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Hawass, Z., and S. N. Saleem, Scanning the pharaohs: CT imaging of the New Kingdom Royal Mummies, , New York, AUC Press, 2016.
Journal Article
Saleem, S. N., and Z. Hawass, "Ankylosing spondylitis or diffuse idiopathic skeletal hyperostosis (DISH) in Royal Egyptian mummies of 18th-20th Dynasties? CT and archaeology studies", Arthritis and Rheumatology , vol. 66, issue 12, pp. 3311-3316, 2014.
Aglan, M. S., A. K. Abdel-Aleem, A. I. S. EL-Katoury, M. H. Hafez, S. N. Saleem, G. A. Otaify, and S. A. Temtamy, "Clinical, anthropometric, radiological and molecular characteristics of Egyptian achondroplasia patients", Egyptian Journal of Medical Human Genetics, vol. 10, no. 1, 2009. Abstract
Aglan, M. S., A. K. Abdel-Aleem, A. I. S. EL-Katoury, M. H. Hafez, S. N. Saleem, G. A. Otaify, and S. A. Temtamy, "Clinical, anthropometric, radiological and molecular characteristics of Egyptian achondroplasia patients", Egyptian Journal of Medical Human Genetics, vol. 10, no. 1, 2009. Abstract
Hawass, Z., and S. N. Saleem, "Computed tomography examination of the screaming mummy “Unknown-Woman-A. ", Egyptian Journal of Radiology and Nuclear Medicine, vol. 51, pp. 139, 2020.
Saleem, S. N., and Z. Hawass, "Computed tomography study of the feet of mummy of Ramesses III: New insights on the Harem Conspiracy", J Comput Assist Tomogr , vol. Sept , issue 41, pp. 15-17, 2017.
Saleem, S. N., and Z. Hawass, "Computed Tomography Study of the Mummy of King Seqenenre Taa II: New Insights Into His Violent Death.", Frontiers in medicine, vol. 8, pp. 637527, 2021. Abstractseqenenre_frontiers_2021.pdf

Seqenenre-Taa-II, The Brave, (c.1558-1553 BC) ruled Southern Egypt during the occupation of Egypt by the Hyksos. The mummy was physically examined and X-rayed in the 1960s, which showed severe head wounds that have prompted various theories about the circumstances of his death. We postulated that Computed Tomography (CT) study of Seqenenre-Taa-II's mummy would give insights into the circumstances of his death. We examined Seqenenre's mummy using CT and compared the findings with the archaeological literature as well as with five Asian weapons found in Tell-el-Dabaa. CT findings indicate that Seqenenre died in his forties. The mummies deformed hands suggest that the King was likely imprisoned with his hands tied. CT images provided detailed analysis of Seqenenre's previously reported injuries to the forehead, right supra-orbital, nose-right orbit, left chick, and skull base. This study revealed additional craniofacial fractures in the right lateral side of the skull that had been concealed by the embalmers beneath layers of material. Analysis of the morphology of the injuries enabled a better understanding of the mechanism of trauma, possible number of the attackers, and their relative position to the King. The size and shape of the fractures correlated well with the studied Hyksos weapons. The lethal attack was aimed at the King's face, likely in an attempt to disgrace him. Mummification of Seqenenre's body was limited to evisceration without brain removal. The desiccated brain is shifted to the left side of the skull. This may indicate that the King's dead body stayed on its left side for some time-long enough for decomposition start before the mummification began. This suggests that the King likely died at a location distant from the funeral place, possibly on a battlefield. The embalmers attempted to conceal the King's injuries; the methods used suggest that the mummification took place in a royal mummification workshop rather than in a poorly equipped location. CT findings of Seqenenre's mummy helped us to better understand the circumstances of his violent death. His death motivated his successors to continue the fight to unify Egypt and start The New Kingdom.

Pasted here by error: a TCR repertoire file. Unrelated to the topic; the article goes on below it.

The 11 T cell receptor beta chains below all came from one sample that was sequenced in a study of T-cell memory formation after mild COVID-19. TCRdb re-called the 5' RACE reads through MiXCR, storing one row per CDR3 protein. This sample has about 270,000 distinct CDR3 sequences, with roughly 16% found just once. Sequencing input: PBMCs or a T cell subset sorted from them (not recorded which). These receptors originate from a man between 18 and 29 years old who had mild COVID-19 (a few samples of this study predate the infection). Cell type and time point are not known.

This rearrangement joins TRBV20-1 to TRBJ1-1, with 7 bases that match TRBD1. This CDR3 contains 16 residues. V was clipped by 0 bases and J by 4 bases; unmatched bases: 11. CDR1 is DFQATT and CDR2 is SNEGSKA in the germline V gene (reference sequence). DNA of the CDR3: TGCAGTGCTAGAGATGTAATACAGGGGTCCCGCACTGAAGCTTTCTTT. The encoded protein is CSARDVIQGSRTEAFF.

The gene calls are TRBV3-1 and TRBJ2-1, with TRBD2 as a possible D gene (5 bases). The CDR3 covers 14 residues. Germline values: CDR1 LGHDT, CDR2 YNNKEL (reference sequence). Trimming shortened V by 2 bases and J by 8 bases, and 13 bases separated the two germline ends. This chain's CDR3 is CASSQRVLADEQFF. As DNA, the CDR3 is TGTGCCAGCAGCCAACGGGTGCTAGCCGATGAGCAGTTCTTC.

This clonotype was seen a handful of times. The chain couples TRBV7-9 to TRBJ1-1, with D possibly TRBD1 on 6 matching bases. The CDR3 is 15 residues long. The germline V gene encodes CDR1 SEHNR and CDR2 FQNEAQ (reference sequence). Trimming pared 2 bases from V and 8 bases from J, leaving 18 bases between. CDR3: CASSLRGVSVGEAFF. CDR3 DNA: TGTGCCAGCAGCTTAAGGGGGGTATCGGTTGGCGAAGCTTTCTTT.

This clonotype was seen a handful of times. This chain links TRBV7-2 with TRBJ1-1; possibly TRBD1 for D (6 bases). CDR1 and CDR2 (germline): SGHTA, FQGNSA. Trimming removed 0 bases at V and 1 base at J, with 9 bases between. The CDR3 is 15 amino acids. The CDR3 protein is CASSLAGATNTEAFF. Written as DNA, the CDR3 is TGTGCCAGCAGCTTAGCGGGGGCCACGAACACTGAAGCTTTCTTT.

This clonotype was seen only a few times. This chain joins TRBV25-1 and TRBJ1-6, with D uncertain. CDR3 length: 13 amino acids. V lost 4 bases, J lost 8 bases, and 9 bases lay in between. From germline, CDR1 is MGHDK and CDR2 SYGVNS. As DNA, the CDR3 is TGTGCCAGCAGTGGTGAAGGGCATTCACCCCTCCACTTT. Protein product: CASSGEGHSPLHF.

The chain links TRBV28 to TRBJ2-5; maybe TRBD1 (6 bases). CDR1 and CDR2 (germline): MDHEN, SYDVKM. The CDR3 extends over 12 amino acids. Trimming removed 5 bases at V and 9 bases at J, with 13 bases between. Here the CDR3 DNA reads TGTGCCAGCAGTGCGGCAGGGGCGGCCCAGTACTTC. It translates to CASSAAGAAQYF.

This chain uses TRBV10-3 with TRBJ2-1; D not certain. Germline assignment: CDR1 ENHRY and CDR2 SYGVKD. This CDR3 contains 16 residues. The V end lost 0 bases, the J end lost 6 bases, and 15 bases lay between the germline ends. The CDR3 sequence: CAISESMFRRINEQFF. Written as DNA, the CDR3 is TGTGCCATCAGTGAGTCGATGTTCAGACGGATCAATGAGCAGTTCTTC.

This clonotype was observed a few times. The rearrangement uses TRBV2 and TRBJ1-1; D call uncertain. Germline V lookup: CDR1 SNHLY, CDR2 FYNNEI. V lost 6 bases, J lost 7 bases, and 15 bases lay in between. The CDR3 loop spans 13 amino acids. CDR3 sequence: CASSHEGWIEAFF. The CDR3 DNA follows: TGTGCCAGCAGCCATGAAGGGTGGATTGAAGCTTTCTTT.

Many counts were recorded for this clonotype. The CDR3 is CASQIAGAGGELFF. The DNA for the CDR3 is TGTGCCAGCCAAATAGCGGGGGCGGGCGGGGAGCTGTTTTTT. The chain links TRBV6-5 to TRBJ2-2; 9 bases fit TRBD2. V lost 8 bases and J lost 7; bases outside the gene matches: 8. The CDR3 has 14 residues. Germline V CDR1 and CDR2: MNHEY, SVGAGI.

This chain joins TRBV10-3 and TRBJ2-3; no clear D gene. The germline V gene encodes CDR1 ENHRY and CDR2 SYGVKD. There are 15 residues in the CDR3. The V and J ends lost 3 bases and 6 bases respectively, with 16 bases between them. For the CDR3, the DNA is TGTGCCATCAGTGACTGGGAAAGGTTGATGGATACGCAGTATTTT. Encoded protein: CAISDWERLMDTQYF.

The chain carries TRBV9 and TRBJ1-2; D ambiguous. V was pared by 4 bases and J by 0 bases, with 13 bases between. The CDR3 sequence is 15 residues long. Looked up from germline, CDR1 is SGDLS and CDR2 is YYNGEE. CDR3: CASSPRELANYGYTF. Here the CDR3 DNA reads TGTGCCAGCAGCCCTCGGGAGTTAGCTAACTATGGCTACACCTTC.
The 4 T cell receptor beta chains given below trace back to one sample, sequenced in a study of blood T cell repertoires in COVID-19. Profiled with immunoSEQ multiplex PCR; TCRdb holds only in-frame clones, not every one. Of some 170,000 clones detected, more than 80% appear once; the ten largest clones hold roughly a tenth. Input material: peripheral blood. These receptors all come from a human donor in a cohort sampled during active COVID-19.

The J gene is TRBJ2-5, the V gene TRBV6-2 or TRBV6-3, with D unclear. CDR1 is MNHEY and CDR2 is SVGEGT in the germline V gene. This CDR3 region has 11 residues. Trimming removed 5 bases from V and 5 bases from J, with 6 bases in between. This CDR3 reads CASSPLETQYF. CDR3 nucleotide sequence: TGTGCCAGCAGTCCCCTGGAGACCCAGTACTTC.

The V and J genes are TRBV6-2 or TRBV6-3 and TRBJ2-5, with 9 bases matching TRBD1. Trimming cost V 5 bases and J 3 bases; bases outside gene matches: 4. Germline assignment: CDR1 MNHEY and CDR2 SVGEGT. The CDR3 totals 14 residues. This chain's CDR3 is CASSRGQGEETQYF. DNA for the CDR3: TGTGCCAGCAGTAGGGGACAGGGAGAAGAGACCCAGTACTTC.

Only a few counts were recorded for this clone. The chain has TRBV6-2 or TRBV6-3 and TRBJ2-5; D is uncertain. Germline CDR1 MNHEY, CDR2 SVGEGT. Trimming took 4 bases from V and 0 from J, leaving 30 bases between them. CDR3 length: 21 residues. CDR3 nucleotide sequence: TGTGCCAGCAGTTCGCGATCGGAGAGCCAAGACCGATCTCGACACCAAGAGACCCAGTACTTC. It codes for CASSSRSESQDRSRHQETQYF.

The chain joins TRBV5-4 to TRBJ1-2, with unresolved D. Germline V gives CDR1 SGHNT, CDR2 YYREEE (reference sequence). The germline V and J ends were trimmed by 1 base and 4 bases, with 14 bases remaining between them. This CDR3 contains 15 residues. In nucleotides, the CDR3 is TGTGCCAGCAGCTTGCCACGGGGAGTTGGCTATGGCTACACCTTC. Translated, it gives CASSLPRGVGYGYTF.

Nabhan, M. M., N. Elkhateeb, D. A. Braun, S. Eun, S. N. Saleem, H. Y. Gee, F. Hildebrandt, and N. A. Soliman, "Cystic kidneys in fetal Walker–Warburg syndrome with POMT2 mutation: Intrafamilial phenotypic variability in four siblings and review of literature", ة American Journal of Medical Genetics Part A, vol. 173, issue 10, pp. 2697-2702, 2017.
Selim, L. A., M. S. Zaki, H. A. Hussein, S. N. Saleem, A. S. Kotoury, and M. Y. Issa, "Developmental abnormalities of mid and hindbrain: A study of 23 Egyptian patients", Egyptian Journal of Medical Human Genetics, vol. 9, no. 2, pp. 215–236, 2009. Abstract
Selim, L. A., M. S. Zaki, H. A. Hussein, S. N. Saleem, A. S. Kotoury, and M. Y. Issa, Developmental abnormalities of mid and hindbrain: Astudy of 23, , 2008. Abstract


Saleem, S. N., and Z. Hawass, "Digital Unwrapping of the Mummy of King Amenhotep I (1525-1504 BC) Using CT.", Frontiers in medicine, vol. 8, pp. 778498, 2021. Abstract